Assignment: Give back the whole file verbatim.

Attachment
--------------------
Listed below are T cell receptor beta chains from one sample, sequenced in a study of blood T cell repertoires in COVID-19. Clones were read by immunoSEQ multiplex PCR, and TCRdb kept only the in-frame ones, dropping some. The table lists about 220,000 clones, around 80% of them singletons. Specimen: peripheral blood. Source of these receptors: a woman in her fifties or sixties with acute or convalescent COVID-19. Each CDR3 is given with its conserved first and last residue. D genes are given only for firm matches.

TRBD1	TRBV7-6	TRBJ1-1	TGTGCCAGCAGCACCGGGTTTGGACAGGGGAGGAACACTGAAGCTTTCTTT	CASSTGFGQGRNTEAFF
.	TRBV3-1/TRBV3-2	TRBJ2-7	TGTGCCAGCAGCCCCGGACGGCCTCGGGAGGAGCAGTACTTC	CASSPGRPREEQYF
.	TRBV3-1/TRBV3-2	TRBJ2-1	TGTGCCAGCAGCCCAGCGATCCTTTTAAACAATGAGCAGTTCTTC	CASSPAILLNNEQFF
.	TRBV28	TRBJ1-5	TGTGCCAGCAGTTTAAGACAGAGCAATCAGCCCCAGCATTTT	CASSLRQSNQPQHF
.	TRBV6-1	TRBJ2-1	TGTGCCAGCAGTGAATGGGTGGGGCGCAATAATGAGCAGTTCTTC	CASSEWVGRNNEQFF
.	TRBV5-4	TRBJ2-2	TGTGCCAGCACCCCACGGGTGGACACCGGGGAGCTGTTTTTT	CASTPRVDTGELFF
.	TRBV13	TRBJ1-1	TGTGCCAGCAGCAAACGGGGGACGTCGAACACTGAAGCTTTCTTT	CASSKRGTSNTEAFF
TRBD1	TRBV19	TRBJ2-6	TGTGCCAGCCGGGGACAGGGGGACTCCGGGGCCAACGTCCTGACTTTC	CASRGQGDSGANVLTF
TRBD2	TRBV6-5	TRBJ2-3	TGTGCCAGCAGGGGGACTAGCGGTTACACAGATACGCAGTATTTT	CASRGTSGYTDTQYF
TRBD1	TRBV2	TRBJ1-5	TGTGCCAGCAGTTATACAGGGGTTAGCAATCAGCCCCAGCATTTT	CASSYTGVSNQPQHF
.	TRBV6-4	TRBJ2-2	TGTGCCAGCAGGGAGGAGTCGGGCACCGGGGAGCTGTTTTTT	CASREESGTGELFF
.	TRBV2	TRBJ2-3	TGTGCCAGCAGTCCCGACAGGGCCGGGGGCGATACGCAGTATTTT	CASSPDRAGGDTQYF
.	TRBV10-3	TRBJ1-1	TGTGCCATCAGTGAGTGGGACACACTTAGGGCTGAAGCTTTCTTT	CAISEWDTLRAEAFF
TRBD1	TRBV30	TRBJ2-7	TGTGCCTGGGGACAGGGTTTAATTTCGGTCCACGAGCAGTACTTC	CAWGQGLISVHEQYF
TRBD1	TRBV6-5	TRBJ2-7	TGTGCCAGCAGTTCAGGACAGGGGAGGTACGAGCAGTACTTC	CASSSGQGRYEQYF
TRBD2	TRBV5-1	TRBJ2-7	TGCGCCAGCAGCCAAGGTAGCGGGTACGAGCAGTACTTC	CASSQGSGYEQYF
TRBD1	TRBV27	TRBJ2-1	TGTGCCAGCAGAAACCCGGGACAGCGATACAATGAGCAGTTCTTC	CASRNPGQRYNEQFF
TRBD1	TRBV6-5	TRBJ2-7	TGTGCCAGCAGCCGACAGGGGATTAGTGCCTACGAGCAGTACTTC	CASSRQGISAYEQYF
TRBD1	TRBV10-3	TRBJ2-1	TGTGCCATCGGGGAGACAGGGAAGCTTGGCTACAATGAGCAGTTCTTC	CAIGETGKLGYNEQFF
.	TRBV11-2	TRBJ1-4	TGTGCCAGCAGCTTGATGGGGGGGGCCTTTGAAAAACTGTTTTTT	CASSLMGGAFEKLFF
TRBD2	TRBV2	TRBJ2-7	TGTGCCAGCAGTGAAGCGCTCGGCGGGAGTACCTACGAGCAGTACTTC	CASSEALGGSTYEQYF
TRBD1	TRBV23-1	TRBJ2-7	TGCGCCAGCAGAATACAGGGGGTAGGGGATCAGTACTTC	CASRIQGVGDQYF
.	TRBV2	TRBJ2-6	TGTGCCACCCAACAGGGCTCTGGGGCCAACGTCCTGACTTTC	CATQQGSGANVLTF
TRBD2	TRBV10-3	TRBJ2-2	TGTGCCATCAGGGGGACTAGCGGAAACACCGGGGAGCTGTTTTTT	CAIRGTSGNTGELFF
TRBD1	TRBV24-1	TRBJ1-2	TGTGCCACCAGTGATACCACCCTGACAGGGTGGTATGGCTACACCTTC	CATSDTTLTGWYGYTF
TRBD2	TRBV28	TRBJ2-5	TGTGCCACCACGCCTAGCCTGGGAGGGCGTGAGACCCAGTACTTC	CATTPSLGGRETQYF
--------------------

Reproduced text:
Listed below are T cell receptor beta chains from one sample, sequenced in a study of blood T cell repertoires in COVID-19. Clones were read by immunoSEQ multiplex PCR, and TCRdb kept only the in-frame ones, dropping some. The table lists about 220,000 clones, around 80% of them singletons. Specimen: peripheral blood. Source of these receptors: a woman in her fifties or sixties with acute or convalescent COVID-19. Each CDR3 is given with its conserved first and last residue. D genes are given only for firm matches.

TRBD1	TRBV7-6	TRBJ1-1	TGTGCCAGCAGCACCGGGTTTGGACAGGGGAGGAACACTGAAGCTTTCTTT	CASSTGFGQGRNTEAFF
.	TRBV3-1/TRBV3-2	TRBJ2-7	TGTGCCAGCAGCCCCGGACGGCCTCGGGAGGAGCAGTACTTC	CASSPGRPREEQYF
.	TRBV3-1/TRBV3-2	TRBJ2-1	TGTGCCAGCAGCCCAGCGATCCTTTTAAACAATGAGCAGTTCTTC	CASSPAILLNNEQFF
.	TRBV28	TRBJ1-5	TGTGCCAGCAGTTTAAGACAGAGCAATCAGCCCCAGCATTTT	CASSLRQSNQPQHF
.	TRBV6-1	TRBJ2-1	TGTGCCAGCAGTGAATGGGTGGGGCGCAATAATGAGCAGTTCTTC	CASSEWVGRNNEQFF
.	TRBV5-4	TRBJ2-2	TGTGCCAGCACCCCACGGGTGGACACCGGGGAGCTGTTTTTT	CASTPRVDTGELFF
.	TRBV13	TRBJ1-1	TGTGCCAGCAGCAAACGGGGGACGTCGAACACTGAAGCTTTCTTT	CASSKRGTSNTEAFF
TRBD1	TRBV19	TRBJ2-6	TGTGCCAGCCGGGGACAGGGGGACTCCGGGGCCAACGTCCTGACTTTC	CASRGQGDSGANVLTF
TRBD2	TRBV6-5	TRBJ2-3	TGTGCCAGCAGGGGGACTAGCGGTTACACAGATACGCAGTATTTT	CASRGTSGYTDTQYF
TRBD1	TRBV2	TRBJ1-5	TGTGCCAGCAGTTATACAGGGGTTAGCAATCAGCCCCAGCATTTT	CASSYTGVSNQPQHF
.	TRBV6-4	TRBJ2-2	TGTGCCAGCAGGGAGGAGTCGGGCACCGGGGAGCTGTTTTTT	CASREESGTGELFF
.	TRBV2	TRBJ2-3	TGTGCCAGCAGTCCCGACAGGGCCGGGGGCGATACGCAGTATTTT	CASSPDRAGGDTQYF
.	TRBV10-3	TRBJ1-1	TGTGCCATCAGTGAGTGGGACACACTTAGGGCTGAAGCTTTCTTT	CAISEWDTLRAEAFF
TRBD1	TRBV30	TRBJ2-7	TGTGCCTGGGGACAGGGTTTAATTTCGGTCCACGAGCAGTACTTC	CAWGQGLISVHEQYF
TRBD1	TRBV6-5	TRBJ2-7	TGTGCCAGCAGTTCAGGACAGGGGAGGTACGAGCAGTACTTC	CASSSGQGRYEQYF
TRBD2	TRBV5-1	TRBJ2-7	TGCGCCAGCAGCCAAGGTAGCGGGTACGAGCAGTACTTC	CASSQGSGYEQYF
TRBD1	TRBV27	TRBJ2-1	TGTGCCAGCAGAAACCCGGGACAGCGATACAATGAGCAGTTCTTC	CASRNPGQRYNEQFF
TRBD1	TRBV6-5	TRBJ2-7	TGTGCCAGCAGCCGACAGGGGATTAGTGCCTACGAGCAGTACTTC	CASSRQGISAYEQYF
TRBD1	TRBV10-3	TRBJ2-1	TGTGCCATCGGGGAGACAGGGAAGCTTGGCTACAATGAGCAGTTCTTC	CAIGETGKLGYNEQFF
.	TRBV11-2	TRBJ1-4	TGTGCCAGCAGCTTGATGGGGGGGGCCTTTGAAAAACTGTTTTTT	CASSLMGGAFEKLFF
TRBD2	TRBV2	TRBJ2-7	TGTGCCAGCAGTGAAGCGCTCGGCGGGAGTACCTACGAGCAGTACTTC	CASSEALGGSTYEQYF
TRBD1	TRBV23-1	TRBJ2-7	TGCGCCAGCAGAATACAGGGGGTAGGGGATCAGTACTTC	CASRIQGVGDQYF
.	TRBV2	TRBJ2-6	TGTGCCACCCAACAGGGCTCTGGGGCCAACGTCCTGACTTTC	CATQQGSGANVLTF
TRBD2	TRBV10-3	TRBJ2-2	TGTGCCATCAGGGGGACTAGCGGAAACACCGGGGAGCTGTTTTTT	CAIRGTSGNTGELFF
TRBD1	TRBV24-1	TRBJ1-2	TGTGCCACCAGTGATACCACCCTGACAGGGTGGTATGGCTACACCTTC	CATSDTTLTGWYGYTF
TRBD2	TRBV28	TRBJ2-5	TGTGCCACCACGCCTAGCCTGGGAGGGCGTGAGACCCAGTACTTC	CATTPSLGGRETQYF